- Multi-cloud validation – expanding our public cloud support to Oracle (OCI) and the Chinese cloud providers in addition to the existing support on Amazon, Azure, and Google Cloud, is helping our customers validate their multi-cloud strategies.
- Distributed hybrid network & security validation (with CyberFlood) – offering a single pane of glass to execute testing across on-prem hardware appliances, virtual and container ports, delivering a multi-domain and distributed solution that spans the edge to the cloud, emulating realistic application & threat workloads to exercise the limits of distributed hybrid networks.
- Zero-Trust validation (with CyberFlood) – emulating the user context to test the interoperability with Okta Identity Provider integration with a SASE System (NGFW) and validate the security polices and their impact on performance and user experience.
- Cloud resiliency testing (with Spirent CloudSure and CyberFlood) – deterministically exercising the built-in resiliency and self-healing capabilities of cloud-native networks with its real-world cloud impairments and characterizing the impact of cloud degradations on performance, Quality of Experience (QoE), and robustness of cloud-native infrastructure and network functions (CNFs).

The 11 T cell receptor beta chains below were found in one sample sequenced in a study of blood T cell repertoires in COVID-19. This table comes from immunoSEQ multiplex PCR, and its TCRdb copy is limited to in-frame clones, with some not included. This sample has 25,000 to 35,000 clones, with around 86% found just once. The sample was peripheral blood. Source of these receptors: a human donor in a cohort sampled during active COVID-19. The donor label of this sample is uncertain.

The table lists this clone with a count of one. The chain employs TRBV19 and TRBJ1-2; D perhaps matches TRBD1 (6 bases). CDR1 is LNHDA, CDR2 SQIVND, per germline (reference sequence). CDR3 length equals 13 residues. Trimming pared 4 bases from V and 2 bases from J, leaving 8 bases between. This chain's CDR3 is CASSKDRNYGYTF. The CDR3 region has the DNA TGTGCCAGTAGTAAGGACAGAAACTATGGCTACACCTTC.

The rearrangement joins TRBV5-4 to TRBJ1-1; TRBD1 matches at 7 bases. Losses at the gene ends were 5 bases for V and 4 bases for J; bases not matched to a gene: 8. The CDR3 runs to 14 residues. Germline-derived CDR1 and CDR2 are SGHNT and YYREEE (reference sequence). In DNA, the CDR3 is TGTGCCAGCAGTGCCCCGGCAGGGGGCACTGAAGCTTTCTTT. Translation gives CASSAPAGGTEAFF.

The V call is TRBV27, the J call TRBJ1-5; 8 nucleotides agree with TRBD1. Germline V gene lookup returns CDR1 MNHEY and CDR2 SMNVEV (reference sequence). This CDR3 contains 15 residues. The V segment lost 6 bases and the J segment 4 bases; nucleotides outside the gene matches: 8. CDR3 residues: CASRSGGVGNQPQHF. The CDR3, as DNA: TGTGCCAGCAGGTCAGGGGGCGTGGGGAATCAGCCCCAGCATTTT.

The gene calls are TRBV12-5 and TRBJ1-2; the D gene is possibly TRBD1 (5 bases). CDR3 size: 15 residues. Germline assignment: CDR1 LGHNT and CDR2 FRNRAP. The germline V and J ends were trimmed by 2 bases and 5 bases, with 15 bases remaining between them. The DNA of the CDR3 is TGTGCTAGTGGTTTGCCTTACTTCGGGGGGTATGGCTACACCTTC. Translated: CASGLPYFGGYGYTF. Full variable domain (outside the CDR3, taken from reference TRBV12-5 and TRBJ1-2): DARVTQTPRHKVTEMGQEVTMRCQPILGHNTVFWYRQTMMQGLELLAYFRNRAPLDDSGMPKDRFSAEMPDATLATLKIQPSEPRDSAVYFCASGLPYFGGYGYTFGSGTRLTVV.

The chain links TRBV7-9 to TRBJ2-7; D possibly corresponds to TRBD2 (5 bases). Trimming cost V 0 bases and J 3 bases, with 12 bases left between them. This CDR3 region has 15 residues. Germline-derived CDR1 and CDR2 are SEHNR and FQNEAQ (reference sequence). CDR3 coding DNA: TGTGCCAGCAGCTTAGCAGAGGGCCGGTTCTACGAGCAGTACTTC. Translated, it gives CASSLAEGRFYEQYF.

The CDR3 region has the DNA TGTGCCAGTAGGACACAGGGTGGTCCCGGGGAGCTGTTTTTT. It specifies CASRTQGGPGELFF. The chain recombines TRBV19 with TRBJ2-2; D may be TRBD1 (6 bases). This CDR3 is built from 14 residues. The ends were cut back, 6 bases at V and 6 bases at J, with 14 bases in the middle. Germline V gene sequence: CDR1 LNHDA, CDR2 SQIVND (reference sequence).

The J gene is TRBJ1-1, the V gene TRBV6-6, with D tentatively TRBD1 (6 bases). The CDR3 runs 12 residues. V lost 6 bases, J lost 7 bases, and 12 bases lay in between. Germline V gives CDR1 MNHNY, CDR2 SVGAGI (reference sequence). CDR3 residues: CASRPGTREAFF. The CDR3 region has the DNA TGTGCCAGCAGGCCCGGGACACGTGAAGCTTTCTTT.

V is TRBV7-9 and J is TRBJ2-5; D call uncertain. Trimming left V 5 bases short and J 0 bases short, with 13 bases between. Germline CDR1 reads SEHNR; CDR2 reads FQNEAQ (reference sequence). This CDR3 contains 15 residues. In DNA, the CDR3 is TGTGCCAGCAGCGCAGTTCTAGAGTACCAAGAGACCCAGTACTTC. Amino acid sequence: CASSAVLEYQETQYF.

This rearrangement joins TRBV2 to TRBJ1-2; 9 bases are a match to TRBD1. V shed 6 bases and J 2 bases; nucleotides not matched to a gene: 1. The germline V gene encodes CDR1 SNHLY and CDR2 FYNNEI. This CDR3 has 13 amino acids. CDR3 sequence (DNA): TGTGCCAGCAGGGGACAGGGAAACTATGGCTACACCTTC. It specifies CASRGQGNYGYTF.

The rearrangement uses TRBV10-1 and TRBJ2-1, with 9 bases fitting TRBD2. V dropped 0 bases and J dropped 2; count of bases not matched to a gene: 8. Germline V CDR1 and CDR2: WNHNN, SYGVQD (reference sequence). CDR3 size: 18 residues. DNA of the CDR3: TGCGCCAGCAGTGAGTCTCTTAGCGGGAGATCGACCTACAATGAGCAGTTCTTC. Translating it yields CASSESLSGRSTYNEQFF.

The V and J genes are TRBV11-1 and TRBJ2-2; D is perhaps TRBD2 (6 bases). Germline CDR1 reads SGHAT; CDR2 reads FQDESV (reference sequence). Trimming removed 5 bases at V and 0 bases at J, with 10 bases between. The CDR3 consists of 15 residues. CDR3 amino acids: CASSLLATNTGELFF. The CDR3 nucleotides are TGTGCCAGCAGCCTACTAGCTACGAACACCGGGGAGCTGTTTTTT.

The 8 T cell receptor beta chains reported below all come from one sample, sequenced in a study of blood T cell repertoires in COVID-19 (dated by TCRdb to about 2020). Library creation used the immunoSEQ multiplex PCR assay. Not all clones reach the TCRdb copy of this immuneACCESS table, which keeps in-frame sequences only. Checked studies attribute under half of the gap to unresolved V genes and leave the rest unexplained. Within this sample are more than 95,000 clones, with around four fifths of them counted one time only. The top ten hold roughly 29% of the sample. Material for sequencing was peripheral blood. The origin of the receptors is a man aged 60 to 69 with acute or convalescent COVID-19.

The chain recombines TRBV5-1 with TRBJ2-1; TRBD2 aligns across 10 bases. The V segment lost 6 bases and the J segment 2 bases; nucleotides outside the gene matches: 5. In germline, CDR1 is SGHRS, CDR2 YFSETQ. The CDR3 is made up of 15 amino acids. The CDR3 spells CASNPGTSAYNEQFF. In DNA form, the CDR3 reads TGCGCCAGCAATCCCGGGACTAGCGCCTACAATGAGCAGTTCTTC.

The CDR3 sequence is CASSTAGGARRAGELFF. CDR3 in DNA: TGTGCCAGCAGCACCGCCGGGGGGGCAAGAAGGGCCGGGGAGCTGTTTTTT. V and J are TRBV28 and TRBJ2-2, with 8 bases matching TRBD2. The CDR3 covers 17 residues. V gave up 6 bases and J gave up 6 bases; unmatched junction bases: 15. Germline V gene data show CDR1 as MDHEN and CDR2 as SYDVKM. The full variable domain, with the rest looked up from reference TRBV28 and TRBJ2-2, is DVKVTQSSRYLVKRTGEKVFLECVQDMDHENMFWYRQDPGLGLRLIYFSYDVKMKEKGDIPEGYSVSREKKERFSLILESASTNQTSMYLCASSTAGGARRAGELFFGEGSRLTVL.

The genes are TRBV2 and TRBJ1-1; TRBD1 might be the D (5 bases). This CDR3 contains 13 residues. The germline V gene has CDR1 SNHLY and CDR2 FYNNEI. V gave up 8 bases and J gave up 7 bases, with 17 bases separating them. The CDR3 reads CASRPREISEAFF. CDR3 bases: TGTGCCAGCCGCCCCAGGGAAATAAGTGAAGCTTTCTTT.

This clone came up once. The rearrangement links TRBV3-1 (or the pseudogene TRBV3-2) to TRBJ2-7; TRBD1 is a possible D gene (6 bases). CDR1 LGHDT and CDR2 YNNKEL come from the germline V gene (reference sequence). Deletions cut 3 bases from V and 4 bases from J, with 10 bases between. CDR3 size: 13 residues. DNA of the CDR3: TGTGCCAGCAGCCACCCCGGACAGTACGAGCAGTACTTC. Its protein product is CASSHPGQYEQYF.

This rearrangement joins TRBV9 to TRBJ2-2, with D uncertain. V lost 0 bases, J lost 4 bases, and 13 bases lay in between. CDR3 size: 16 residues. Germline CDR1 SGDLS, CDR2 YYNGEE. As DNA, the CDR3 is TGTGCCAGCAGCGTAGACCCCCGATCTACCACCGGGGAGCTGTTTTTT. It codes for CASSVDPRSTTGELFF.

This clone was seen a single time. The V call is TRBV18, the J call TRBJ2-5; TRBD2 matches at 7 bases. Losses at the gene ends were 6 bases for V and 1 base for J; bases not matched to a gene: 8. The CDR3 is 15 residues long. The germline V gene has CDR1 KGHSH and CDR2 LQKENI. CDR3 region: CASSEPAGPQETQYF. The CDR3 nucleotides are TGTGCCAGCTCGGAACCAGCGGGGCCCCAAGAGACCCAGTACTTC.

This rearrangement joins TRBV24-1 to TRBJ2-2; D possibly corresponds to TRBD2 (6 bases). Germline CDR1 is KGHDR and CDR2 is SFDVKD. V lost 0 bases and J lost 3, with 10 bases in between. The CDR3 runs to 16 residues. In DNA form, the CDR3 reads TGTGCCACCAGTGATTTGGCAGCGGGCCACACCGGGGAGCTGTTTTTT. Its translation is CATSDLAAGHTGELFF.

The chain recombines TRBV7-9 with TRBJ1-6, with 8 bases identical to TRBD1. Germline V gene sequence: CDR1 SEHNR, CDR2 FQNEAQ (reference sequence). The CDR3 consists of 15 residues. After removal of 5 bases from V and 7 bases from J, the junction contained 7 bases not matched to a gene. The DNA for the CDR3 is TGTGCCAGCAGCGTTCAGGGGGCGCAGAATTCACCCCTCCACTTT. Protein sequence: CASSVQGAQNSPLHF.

What are the security challenges of bringing new tech to market?
Organizations face many challenges when implementing transformation strategies that move them towards distributed and dynamic application delivery networks and security architectures.
The main challenge is optimizing the cloud infrastructure for cost while balancing performance and quality of experience is also a key struggle. Organizations need to right-size their cloud environments, whether it’s public cloud, on-prem virtual or cloud-native environments. They need to ensure they have sufficient computing and networking infrastructure to deliver the performance for any type of application and workload their customers need. That includes verifying the latency and bandwidth of these geographically distributed networks is adequate to deliver the Quality of Experience for end users.